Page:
Long-term population changes among breeding shorebirds in the Outer Hebrides, Scotland, in relation to introduced hedgehogs (Erinaceus europaeus)

Publication Type:Journal Article
Year of Publication:2004
Authors:D. B. Jackson, Fuller, R. J., Campbell, S. T.
Journal:Biol. Conserv.
Keywords:Hedgehogs, Mammals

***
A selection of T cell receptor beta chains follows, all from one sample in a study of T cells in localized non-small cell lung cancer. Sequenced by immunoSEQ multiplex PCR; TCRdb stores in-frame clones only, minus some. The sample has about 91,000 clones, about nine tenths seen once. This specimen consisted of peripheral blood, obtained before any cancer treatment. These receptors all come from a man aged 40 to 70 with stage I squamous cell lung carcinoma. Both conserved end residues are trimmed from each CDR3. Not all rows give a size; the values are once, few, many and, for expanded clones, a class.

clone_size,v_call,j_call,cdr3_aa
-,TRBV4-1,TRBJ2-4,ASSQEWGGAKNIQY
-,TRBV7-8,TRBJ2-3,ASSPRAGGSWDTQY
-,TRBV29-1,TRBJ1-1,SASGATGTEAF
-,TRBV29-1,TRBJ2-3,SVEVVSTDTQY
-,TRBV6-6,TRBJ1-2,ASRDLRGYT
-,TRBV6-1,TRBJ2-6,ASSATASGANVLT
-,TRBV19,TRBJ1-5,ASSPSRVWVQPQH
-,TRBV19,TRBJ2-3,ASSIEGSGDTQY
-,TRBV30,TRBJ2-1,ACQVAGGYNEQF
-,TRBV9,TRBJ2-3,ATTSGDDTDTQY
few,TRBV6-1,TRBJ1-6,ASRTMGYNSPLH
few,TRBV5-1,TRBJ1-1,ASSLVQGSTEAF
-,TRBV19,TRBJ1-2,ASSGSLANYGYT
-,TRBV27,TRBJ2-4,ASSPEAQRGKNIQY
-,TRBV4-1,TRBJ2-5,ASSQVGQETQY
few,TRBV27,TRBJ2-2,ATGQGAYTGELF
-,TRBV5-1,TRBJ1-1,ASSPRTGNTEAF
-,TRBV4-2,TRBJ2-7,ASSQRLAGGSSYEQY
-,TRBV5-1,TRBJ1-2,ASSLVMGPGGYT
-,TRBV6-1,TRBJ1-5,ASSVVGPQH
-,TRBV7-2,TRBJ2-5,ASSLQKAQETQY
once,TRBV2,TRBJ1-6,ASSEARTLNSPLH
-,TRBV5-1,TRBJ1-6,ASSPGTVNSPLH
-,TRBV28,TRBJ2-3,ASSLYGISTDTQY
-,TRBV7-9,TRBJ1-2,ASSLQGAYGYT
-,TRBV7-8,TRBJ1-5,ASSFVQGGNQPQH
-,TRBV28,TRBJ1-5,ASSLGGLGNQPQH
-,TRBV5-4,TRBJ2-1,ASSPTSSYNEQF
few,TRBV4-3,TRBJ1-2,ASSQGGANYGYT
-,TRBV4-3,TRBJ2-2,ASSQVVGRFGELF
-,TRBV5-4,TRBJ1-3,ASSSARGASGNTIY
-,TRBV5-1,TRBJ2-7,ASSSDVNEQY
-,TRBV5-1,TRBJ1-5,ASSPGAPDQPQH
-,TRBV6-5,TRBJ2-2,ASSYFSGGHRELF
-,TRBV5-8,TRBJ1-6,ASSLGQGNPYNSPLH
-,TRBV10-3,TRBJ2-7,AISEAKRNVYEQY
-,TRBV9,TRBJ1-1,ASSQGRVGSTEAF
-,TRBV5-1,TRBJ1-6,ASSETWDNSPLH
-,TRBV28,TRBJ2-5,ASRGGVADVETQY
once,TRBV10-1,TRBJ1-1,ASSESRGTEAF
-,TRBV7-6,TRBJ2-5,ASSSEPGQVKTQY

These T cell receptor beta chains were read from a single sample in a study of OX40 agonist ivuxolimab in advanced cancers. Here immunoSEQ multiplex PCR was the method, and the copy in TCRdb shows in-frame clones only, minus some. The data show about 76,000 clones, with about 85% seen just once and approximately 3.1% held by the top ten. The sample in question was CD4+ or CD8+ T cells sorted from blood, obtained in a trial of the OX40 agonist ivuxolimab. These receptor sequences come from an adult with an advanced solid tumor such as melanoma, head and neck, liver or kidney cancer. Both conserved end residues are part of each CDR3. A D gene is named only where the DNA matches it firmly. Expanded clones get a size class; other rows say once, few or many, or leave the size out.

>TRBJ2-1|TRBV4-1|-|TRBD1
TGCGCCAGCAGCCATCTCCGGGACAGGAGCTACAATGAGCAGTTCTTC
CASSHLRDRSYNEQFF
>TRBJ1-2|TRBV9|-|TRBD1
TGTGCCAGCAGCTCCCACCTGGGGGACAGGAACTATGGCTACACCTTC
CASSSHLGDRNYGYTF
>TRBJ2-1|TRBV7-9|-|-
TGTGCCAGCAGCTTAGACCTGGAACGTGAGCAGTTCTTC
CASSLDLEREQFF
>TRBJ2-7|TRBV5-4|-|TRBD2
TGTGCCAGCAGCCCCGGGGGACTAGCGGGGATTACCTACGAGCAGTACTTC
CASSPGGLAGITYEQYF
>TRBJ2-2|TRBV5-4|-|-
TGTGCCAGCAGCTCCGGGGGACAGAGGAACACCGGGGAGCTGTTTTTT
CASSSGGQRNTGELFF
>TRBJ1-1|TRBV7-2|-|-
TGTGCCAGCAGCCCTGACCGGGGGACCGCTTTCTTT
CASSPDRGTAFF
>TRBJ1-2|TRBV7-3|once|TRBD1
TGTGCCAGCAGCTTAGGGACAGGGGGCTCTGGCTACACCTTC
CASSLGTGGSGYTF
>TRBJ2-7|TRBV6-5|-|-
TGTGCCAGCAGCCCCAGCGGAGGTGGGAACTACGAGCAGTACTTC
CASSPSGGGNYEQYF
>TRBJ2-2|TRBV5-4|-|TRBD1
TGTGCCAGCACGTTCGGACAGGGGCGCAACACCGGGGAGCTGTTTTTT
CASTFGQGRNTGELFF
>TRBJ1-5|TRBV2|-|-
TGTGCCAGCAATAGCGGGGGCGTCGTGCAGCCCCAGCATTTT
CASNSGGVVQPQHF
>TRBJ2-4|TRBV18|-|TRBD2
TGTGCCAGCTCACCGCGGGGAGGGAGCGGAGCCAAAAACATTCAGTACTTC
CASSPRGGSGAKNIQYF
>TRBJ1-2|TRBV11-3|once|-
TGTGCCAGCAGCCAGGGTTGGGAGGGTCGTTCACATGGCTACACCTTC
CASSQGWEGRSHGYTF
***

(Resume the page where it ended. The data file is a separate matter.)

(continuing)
In 1974, hedgehogs (Erinaceus europaeus) were introduced to the island of South Uist, which forms part of an area holding one of the largest concentrations of breeding shorebirds in Western Europe. By the 1990s these mammals had spread widely and become major predators of shorebird eggs. Breeding shorebirds were surveyed in 1983, when hedgehogs were confined to a small part of South Uist. They were surveyed again in 2000 by when hedgehogs had occupied all of the southern part (South Uist and Benbecula) of the 250 km2 of lowland shorebird nesting habitat for at least 10 years but had not yet colonised large parts of North Uist and adjacent small islands. Between surveys the overall numbers of shorebirds in the hedgehog-free northern zone increased by 9{%} but in the southern zone, where hedgehogs were present, numbers decreased by 39{%}. Population changes differed among species, but for all species the population in the hedgehog-free northern zone outperformed that in the southern zone. The most marked differences occurred in northern lapwing (Vanellus vanellus) and common redshank (Tringa totanus), which both showed large declines in the southern zone and moderate to large increases in the northern zone. The north–south differences in population change could not be explained in terms of habitat change and were probably largely driven by hedgehog predation.

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